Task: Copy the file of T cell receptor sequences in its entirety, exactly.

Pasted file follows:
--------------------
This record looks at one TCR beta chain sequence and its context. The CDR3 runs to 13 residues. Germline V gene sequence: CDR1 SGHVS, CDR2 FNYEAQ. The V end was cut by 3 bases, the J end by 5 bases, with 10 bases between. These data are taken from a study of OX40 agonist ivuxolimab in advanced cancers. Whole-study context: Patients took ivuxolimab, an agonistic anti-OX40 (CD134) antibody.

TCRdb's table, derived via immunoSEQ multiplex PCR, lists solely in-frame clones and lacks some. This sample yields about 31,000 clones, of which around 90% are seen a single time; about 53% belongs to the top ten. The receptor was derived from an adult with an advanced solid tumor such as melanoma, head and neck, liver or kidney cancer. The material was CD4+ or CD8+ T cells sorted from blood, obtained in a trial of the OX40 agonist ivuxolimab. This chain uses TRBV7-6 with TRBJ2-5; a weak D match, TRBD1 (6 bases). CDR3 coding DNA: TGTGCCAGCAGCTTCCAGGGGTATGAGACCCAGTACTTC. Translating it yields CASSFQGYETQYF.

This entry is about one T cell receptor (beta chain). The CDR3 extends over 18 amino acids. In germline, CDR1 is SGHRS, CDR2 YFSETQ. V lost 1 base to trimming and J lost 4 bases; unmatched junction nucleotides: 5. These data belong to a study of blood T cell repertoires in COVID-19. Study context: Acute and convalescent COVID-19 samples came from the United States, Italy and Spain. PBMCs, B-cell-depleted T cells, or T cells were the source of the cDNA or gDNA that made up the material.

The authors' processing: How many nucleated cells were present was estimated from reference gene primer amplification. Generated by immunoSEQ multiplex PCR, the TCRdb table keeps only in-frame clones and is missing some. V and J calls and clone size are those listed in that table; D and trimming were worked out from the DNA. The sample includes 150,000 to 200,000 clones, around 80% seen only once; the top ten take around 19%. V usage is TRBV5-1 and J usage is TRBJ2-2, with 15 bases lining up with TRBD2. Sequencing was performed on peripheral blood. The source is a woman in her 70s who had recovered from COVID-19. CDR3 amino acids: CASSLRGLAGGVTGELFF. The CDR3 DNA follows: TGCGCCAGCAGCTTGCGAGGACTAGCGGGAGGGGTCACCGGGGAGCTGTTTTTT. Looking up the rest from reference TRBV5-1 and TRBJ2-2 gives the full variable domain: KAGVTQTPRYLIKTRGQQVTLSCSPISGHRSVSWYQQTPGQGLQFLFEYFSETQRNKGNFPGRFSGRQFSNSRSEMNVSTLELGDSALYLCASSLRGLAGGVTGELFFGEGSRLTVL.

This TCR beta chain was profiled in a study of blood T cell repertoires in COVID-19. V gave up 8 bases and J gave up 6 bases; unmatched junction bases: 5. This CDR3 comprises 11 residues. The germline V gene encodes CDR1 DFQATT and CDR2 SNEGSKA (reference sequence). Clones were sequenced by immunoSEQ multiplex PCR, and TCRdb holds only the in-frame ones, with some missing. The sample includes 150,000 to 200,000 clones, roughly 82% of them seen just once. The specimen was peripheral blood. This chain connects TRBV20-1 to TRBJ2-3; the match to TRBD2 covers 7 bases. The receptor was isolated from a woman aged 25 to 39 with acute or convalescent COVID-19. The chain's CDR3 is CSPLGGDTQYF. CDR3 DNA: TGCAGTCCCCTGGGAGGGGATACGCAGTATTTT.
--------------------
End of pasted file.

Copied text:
This record looks at one TCR beta chain sequence and its context. The CDR3 runs to 13 residues. Germline V gene sequence: CDR1 SGHVS, CDR2 FNYEAQ. The V end was cut by 3 bases, the J end by 5 bases, with 10 bases between. These data are taken from a study of OX40 agonist ivuxolimab in advanced cancers. Whole-study context: Patients took ivuxolimab, an agonistic anti-OX40 (CD134) antibody.

TCRdb's table, derived via immunoSEQ multiplex PCR, lists solely in-frame clones and lacks some. This sample yields about 31,000 clones, of which around 90% are seen a single time; about 53% belongs to the top ten. The receptor was derived from an adult with an advanced solid tumor such as melanoma, head and neck, liver or kidney cancer. The material was CD4+ or CD8+ T cells sorted from blood, obtained in a trial of the OX40 agonist ivuxolimab. This chain uses TRBV7-6 with TRBJ2-5; a weak D match, TRBD1 (6 bases). CDR3 coding DNA: TGTGCCAGCAGCTTCCAGGGGTATGAGACCCAGTACTTC. Translating it yields CASSFQGYETQYF.

This entry is about one T cell receptor (beta chain). The CDR3 extends over 18 amino acids. In germline, CDR1 is SGHRS, CDR2 YFSETQ. V lost 1 base to trimming and J lost 4 bases; unmatched junction nucleotides: 5. These data belong to a study of blood T cell repertoires in COVID-19. Study context: Acute and convalescent COVID-19 samples came from the United States, Italy and Spain. PBMCs, B-cell-depleted T cells, or T cells were the source of the cDNA or gDNA that made up the material.

The authors' processing: How many nucleated cells were present was estimated from reference gene primer amplification. Generated by immunoSEQ multiplex PCR, the TCRdb table keeps only in-frame clones and is missing some. V and J calls and clone size are those listed in that table; D and trimming were worked out from the DNA. The sample includes 150,000 to 200,000 clones, around 80% seen only once; the top ten take around 19%. V usage is TRBV5-1 and J usage is TRBJ2-2, with 15 bases lining up with TRBD2. Sequencing was performed on peripheral blood. The source is a woman in her 70s who had recovered from COVID-19. CDR3 amino acids: CASSLRGLAGGVTGELFF. The CDR3 DNA follows: TGCGCCAGCAGCTTGCGAGGACTAGCGGGAGGGGTCACCGGGGAGCTGTTTTTT. Looking up the rest from reference TRBV5-1 and TRBJ2-2 gives the full variable domain: KAGVTQTPRYLIKTRGQQVTLSCSPISGHRSVSWYQQTPGQGLQFLFEYFSETQRNKGNFPGRFSGRQFSNSRSEMNVSTLELGDSALYLCASSLRGLAGGVTGELFFGEGSRLTVL.

This TCR beta chain was profiled in a study of blood T cell repertoires in COVID-19. V gave up 8 bases and J gave up 6 bases; unmatched junction bases: 5. This CDR3 comprises 11 residues. The germline V gene encodes CDR1 DFQATT and CDR2 SNEGSKA (reference sequence). Clones were sequenced by immunoSEQ multiplex PCR, and TCRdb holds only the in-frame ones, with some missing. The sample includes 150,000 to 200,000 clones, roughly 82% of them seen just once. The specimen was peripheral blood. This chain connects TRBV20-1 to TRBJ2-3; the match to TRBD2 covers 7 bases. The receptor was isolated from a woman aged 25 to 39 with acute or convalescent COVID-19. The chain's CDR3 is CSPLGGDTQYF. CDR3 DNA: TGCAGTCCCCTGGGAGGGGATACGCAGTATTTT.